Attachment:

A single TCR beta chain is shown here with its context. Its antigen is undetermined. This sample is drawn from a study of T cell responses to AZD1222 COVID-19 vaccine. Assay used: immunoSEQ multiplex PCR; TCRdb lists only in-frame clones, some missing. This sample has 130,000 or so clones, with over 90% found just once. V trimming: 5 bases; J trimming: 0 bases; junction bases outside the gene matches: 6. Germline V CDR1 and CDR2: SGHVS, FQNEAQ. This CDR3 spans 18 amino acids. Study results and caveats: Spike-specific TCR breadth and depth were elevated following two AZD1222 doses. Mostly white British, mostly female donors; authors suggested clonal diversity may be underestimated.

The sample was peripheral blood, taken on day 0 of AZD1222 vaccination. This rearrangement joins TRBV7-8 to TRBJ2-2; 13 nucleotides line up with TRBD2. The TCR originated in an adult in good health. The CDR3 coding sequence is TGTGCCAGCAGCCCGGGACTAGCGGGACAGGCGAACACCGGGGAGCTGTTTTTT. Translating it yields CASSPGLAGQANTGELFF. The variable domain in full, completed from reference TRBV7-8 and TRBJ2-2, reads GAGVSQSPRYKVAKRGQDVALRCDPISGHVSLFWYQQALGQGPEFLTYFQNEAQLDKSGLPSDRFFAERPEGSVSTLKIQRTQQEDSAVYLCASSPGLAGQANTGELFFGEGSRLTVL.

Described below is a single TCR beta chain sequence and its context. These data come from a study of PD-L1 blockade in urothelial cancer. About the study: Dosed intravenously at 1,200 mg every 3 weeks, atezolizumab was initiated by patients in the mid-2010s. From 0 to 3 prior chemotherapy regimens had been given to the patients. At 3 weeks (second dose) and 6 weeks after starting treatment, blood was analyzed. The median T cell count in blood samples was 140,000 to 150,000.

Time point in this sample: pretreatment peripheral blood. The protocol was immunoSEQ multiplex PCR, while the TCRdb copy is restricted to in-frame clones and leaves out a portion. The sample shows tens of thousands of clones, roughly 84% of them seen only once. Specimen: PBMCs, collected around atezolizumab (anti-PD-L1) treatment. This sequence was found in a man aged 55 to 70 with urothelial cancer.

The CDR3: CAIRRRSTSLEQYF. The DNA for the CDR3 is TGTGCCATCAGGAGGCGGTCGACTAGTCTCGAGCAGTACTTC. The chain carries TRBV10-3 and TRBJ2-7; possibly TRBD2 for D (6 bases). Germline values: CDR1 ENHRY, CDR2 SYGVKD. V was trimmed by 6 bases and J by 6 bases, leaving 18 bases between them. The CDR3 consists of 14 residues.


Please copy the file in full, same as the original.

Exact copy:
A single TCR beta chain is shown here with its context. Its antigen is undetermined. This sample is drawn from a study of T cell responses to AZD1222 COVID-19 vaccine. Assay used: immunoSEQ multiplex PCR; TCRdb lists only in-frame clones, some missing. This sample has 130,000 or so clones, with over 90% found just once. V trimming: 5 bases; J trimming: 0 bases; junction bases outside the gene matches: 6. Germline V CDR1 and CDR2: SGHVS, FQNEAQ. This CDR3 spans 18 amino acids. Study results and caveats: Spike-specific TCR breadth and depth were elevated following two AZD1222 doses. Mostly white British, mostly female donors; authors suggested clonal diversity may be underestimated.

The sample was peripheral blood, taken on day 0 of AZD1222 vaccination. This rearrangement joins TRBV7-8 to TRBJ2-2; 13 nucleotides line up with TRBD2. The TCR originated in an adult in good health. The CDR3 coding sequence is TGTGCCAGCAGCCCGGGACTAGCGGGACAGGCGAACACCGGGGAGCTGTTTTTT. Translating it yields CASSPGLAGQANTGELFF. The variable domain in full, completed from reference TRBV7-8 and TRBJ2-2, reads GAGVSQSPRYKVAKRGQDVALRCDPISGHVSLFWYQQALGQGPEFLTYFQNEAQLDKSGLPSDRFFAERPEGSVSTLKIQRTQQEDSAVYLCASSPGLAGQANTGELFFGEGSRLTVL.

Described below is a single TCR beta chain sequence and its context. These data come from a study of PD-L1 blockade in urothelial cancer. About the study: Dosed intravenously at 1,200 mg every 3 weeks, atezolizumab was initiated by patients in the mid-2010s. From 0 to 3 prior chemotherapy regimens had been given to the patients. At 3 weeks (second dose) and 6 weeks after starting treatment, blood was analyzed. The median T cell count in blood samples was 140,000 to 150,000.

Time point in this sample: pretreatment peripheral blood. The protocol was immunoSEQ multiplex PCR, while the TCRdb copy is restricted to in-frame clones and leaves out a portion. The sample shows tens of thousands of clones, roughly 84% of them seen only once. Specimen: PBMCs, collected around atezolizumab (anti-PD-L1) treatment. This sequence was found in a man aged 55 to 70 with urothelial cancer.

The CDR3: CAIRRRSTSLEQYF. The DNA for the CDR3 is TGTGCCATCAGGAGGCGGTCGACTAGTCTCGAGCAGTACTTC. The chain carries TRBV10-3 and TRBJ2-7; possibly TRBD2 for D (6 bases). Germline values: CDR1 ENHRY, CDR2 SYGVKD. V was trimmed by 6 bases and J by 6 bases, leaving 18 bases between them. The CDR3 consists of 14 residues.